• Previous evidence suggests that labour quality
    growth is likely to be counter-cyclical (Aaronson
    and Sullivan, 2001 and Solon et al. 1994)
  • Down-skilling in upturns as the share of
    workers with lower skills increases firms lower
    skill requirements, and increased likelihood of
    finding a job and possibly higher wages encourage
    lower skilled workers to enter the labour market
  • Up-skilling in downturns (in reverse)

17
Confounding factors and data weaknesses
  • Business cycle effects may be confounded by the
    impact of changing trends
  • Labour market reforms in the late 1990s may have
    resulted in increased participation of lower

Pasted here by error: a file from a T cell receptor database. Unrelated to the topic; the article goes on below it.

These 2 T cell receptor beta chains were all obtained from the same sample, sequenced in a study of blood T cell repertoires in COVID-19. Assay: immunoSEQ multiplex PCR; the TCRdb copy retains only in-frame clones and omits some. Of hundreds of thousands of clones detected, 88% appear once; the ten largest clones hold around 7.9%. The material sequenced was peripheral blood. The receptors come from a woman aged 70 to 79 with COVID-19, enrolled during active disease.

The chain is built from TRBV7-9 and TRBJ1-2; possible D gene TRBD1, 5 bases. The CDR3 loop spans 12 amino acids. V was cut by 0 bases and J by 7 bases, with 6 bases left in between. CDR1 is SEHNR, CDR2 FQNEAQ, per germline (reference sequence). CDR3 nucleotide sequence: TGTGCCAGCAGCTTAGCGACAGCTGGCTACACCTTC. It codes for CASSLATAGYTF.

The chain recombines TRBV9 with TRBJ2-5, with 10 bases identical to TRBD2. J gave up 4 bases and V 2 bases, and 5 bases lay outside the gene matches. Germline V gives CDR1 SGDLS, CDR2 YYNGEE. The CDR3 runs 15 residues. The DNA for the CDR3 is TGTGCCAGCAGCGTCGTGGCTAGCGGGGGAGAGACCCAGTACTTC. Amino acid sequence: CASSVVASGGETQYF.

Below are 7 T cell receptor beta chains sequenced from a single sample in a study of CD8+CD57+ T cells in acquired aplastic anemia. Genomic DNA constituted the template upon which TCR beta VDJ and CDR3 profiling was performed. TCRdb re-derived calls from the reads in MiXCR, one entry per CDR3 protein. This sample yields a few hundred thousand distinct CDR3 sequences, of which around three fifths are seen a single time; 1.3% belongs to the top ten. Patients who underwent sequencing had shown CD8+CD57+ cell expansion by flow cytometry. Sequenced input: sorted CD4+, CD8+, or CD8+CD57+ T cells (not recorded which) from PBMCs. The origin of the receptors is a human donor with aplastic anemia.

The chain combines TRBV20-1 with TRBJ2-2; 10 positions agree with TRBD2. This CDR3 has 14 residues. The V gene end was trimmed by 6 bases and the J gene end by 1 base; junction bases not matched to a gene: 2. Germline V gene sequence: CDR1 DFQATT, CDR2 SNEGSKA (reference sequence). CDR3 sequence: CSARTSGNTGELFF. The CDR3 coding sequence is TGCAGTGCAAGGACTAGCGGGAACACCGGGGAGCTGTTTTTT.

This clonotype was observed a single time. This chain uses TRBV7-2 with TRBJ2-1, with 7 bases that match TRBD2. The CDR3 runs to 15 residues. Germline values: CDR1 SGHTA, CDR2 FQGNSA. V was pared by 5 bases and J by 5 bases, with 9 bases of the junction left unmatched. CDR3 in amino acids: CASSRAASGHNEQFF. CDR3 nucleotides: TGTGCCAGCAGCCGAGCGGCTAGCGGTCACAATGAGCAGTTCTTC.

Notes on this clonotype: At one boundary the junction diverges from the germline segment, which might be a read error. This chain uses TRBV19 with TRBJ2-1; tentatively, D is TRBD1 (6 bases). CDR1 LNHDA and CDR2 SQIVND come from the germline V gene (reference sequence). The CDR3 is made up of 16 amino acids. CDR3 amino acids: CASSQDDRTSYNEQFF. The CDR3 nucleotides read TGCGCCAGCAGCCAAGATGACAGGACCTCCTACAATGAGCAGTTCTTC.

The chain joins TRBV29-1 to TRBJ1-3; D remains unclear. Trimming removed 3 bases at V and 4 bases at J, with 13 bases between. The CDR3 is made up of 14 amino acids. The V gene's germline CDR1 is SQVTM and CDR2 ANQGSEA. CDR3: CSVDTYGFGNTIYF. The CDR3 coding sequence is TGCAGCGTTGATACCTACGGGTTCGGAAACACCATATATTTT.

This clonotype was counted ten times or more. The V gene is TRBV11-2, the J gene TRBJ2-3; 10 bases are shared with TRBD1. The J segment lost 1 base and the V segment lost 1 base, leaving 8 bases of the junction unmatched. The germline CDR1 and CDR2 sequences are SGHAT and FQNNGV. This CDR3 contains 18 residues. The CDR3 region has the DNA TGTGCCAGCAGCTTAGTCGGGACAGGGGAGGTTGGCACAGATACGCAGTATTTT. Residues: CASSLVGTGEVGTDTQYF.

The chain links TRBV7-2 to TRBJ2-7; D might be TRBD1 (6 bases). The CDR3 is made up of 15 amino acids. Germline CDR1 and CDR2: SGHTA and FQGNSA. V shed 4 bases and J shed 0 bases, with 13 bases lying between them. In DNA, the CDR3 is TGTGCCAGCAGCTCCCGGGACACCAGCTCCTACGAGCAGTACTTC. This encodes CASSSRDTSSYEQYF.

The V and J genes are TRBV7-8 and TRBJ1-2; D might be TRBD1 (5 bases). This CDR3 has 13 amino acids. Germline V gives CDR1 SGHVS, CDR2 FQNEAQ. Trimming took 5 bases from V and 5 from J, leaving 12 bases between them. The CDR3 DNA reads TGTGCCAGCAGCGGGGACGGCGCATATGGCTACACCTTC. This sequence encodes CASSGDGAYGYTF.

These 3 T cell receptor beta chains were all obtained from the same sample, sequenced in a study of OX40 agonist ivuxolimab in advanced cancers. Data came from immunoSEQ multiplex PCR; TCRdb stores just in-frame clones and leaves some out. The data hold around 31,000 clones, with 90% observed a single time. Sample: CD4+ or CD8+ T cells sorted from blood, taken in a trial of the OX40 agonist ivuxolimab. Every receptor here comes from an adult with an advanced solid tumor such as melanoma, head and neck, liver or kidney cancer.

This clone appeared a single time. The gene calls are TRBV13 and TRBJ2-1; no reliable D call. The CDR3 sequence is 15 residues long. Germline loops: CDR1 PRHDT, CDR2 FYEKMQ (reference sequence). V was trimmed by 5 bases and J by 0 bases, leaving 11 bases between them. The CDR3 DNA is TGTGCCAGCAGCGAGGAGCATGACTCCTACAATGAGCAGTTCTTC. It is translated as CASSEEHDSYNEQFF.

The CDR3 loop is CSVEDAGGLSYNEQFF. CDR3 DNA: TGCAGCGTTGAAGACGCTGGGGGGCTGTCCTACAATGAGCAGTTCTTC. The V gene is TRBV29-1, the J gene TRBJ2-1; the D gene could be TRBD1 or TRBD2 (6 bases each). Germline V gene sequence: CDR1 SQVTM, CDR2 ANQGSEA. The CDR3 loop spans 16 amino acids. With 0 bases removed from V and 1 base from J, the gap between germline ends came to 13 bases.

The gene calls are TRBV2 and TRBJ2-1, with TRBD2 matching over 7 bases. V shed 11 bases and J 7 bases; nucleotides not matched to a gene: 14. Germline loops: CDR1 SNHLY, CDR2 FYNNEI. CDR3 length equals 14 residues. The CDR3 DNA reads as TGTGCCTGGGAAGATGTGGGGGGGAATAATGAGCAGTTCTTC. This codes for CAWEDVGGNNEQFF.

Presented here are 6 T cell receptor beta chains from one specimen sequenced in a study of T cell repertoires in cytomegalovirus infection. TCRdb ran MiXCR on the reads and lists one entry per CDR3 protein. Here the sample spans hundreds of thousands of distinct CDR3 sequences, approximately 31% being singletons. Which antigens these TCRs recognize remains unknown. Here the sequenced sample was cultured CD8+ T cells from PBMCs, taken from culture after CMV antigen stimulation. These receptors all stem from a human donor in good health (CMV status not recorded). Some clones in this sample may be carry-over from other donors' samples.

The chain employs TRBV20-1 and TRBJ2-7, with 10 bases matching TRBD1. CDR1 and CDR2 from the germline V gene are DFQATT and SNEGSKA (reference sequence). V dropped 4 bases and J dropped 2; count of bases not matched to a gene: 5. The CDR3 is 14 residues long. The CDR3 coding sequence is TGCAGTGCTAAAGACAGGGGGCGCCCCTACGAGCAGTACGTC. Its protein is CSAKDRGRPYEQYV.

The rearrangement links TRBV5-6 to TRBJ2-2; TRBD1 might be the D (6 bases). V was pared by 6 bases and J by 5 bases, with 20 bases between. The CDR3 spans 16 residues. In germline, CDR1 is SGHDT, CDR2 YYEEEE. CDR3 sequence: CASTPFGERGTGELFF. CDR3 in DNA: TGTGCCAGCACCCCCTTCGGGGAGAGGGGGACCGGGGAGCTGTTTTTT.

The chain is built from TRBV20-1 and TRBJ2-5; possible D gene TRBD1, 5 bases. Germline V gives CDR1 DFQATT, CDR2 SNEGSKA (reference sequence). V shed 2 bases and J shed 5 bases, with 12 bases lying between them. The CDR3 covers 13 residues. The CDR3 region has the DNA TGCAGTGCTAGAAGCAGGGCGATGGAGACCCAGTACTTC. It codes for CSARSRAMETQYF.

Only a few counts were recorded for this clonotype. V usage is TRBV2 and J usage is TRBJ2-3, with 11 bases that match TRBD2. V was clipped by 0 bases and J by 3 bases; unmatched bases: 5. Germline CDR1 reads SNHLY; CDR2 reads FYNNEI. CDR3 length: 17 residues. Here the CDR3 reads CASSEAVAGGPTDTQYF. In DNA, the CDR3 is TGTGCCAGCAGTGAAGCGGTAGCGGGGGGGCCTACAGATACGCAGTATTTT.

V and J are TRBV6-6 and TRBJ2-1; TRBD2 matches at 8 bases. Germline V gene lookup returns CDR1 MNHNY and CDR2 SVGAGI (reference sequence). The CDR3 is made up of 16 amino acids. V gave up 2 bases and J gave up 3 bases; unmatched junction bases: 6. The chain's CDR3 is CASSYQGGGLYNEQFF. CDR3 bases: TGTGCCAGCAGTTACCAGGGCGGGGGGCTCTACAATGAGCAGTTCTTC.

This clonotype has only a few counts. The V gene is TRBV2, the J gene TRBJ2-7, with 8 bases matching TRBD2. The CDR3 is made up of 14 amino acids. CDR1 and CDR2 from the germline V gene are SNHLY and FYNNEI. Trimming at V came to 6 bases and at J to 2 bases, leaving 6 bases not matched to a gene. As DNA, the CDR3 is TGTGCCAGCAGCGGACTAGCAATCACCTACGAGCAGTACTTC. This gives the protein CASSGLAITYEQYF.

skilled workers
  • Demographics ageing of the baby boom generation
  • Measure of skills may not be accurate enough to
    fully capture cyclical effects
  • Unobserved characteristics (e.g. motivation)
    matter, but are likely to be correlated with
    observables

18
Some evidence of lagged countercyclicality in
euro area labour quality
Figure 5. Trend/cycle decomposition (log levels
and deviations from trend)
Sources Authors calculations. Note The trend
and cycle have been extracted using a band-pass
filter (with cycle length between 2 and 8 years).
19
Education and work experience the main
determinants of growth in human capital
Figure 6. Main determinants of labour quality
growth (annual growth rates)
Sources Authors calculations.
20
Implications for measuring total factor
productivity
  • Best practice in productivity measurement
    suggests taking into account labour quality
    adjustment (OECD, 2001)
  • Decomposing labour productivity (measured per
    hours worked) growth into